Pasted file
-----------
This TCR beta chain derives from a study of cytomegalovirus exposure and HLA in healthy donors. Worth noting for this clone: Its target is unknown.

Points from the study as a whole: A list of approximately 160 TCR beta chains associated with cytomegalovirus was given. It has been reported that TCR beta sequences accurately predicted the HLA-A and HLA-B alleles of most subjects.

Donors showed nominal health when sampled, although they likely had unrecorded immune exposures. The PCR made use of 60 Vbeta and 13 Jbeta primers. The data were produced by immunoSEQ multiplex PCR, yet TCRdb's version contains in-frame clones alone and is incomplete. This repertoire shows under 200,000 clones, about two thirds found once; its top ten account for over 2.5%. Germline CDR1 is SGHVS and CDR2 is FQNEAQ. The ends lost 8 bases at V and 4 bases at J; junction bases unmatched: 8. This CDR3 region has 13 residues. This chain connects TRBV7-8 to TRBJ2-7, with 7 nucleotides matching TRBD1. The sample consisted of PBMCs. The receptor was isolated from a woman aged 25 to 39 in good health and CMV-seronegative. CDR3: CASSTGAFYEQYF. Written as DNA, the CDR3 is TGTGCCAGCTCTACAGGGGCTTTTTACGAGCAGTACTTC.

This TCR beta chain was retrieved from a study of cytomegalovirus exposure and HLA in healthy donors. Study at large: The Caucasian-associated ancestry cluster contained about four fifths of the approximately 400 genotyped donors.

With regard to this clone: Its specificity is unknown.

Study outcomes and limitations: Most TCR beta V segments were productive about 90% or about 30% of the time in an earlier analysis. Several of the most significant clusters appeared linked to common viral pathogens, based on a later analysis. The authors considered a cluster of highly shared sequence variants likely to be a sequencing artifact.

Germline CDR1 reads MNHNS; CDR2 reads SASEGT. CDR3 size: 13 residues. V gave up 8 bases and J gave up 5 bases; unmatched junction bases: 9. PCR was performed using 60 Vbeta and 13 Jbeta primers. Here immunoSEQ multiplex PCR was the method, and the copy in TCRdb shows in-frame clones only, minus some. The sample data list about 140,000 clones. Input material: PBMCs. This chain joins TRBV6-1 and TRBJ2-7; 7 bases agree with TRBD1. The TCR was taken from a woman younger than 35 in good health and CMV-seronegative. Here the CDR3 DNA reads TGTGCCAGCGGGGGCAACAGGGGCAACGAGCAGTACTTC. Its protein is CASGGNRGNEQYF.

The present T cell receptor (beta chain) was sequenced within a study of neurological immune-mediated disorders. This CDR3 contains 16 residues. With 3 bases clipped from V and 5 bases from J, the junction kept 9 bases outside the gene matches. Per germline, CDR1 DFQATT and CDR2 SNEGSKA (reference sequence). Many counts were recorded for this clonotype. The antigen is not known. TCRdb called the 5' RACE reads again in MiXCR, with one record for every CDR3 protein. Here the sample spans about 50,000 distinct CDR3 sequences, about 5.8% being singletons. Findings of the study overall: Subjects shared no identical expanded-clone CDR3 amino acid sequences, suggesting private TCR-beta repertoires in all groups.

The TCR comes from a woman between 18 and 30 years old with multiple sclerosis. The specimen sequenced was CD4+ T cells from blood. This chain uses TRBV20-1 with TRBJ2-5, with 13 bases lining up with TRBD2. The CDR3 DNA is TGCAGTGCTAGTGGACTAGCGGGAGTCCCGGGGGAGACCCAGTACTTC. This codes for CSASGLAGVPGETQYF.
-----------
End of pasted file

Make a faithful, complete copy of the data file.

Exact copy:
This TCR beta chain derives from a study of cytomegalovirus exposure and HLA in healthy donors. Worth noting for this clone: Its target is unknown.

Points from the study as a whole: A list of approximately 160 TCR beta chains associated with cytomegalovirus was given. It has been reported that TCR beta sequences accurately predicted the HLA-A and HLA-B alleles of most subjects.

Donors showed nominal health when sampled, although they likely had unrecorded immune exposures. The PCR made use of 60 Vbeta and 13 Jbeta primers. The data were produced by immunoSEQ multiplex PCR, yet TCRdb's version contains in-frame clones alone and is incomplete. This repertoire shows under 200,000 clones, about two thirds found once; its top ten account for over 2.5%. Germline CDR1 is SGHVS and CDR2 is FQNEAQ. The ends lost 8 bases at V and 4 bases at J; junction bases unmatched: 8. This CDR3 region has 13 residues. This chain connects TRBV7-8 to TRBJ2-7, with 7 nucleotides matching TRBD1. The sample consisted of PBMCs. The receptor was isolated from a woman aged 25 to 39 in good health and CMV-seronegative. CDR3: CASSTGAFYEQYF. Written as DNA, the CDR3 is TGTGCCAGCTCTACAGGGGCTTTTTACGAGCAGTACTTC.

This TCR beta chain was retrieved from a study of cytomegalovirus exposure and HLA in healthy donors. Study at large: The Caucasian-associated ancestry cluster contained about four fifths of the approximately 400 genotyped donors.

With regard to this clone: Its specificity is unknown.

Study outcomes and limitations: Most TCR beta V segments were productive about 90% or about 30% of the time in an earlier analysis. Several of the most significant clusters appeared linked to common viral pathogens, based on a later analysis. The authors considered a cluster of highly shared sequence variants likely to be a sequencing artifact.

Germline CDR1 reads MNHNS; CDR2 reads SASEGT. CDR3 size: 13 residues. V gave up 8 bases and J gave up 5 bases; unmatched junction bases: 9. PCR was performed using 60 Vbeta and 13 Jbeta primers. Here immunoSEQ multiplex PCR was the method, and the copy in TCRdb shows in-frame clones only, minus some. The sample data list about 140,000 clones. Input material: PBMCs. This chain joins TRBV6-1 and TRBJ2-7; 7 bases agree with TRBD1. The TCR was taken from a woman younger than 35 in good health and CMV-seronegative. Here the CDR3 DNA reads TGTGCCAGCGGGGGCAACAGGGGCAACGAGCAGTACTTC. Its protein is CASGGNRGNEQYF.

The present T cell receptor (beta chain) was sequenced within a study of neurological immune-mediated disorders. This CDR3 contains 16 residues. With 3 bases clipped from V and 5 bases from J, the junction kept 9 bases outside the gene matches. Per germline, CDR1 DFQATT and CDR2 SNEGSKA (reference sequence). Many counts were recorded for this clonotype. The antigen is not known. TCRdb called the 5' RACE reads again in MiXCR, with one record for every CDR3 protein. Here the sample spans about 50,000 distinct CDR3 sequences, about 5.8% being singletons. Findings of the study overall: Subjects shared no identical expanded-clone CDR3 amino acid sequences, suggesting private TCR-beta repertoires in all groups.

The TCR comes from a woman between 18 and 30 years old with multiple sclerosis. The specimen sequenced was CD4+ T cells from blood. This chain uses TRBV20-1 with TRBJ2-5, with 13 bases lining up with TRBD2. The CDR3 DNA is TGCAGTGCTAGTGGACTAGCGGGAGTCCCGGGGGAGACCCAGTACTTC. This codes for CSASGLAGVPGETQYF.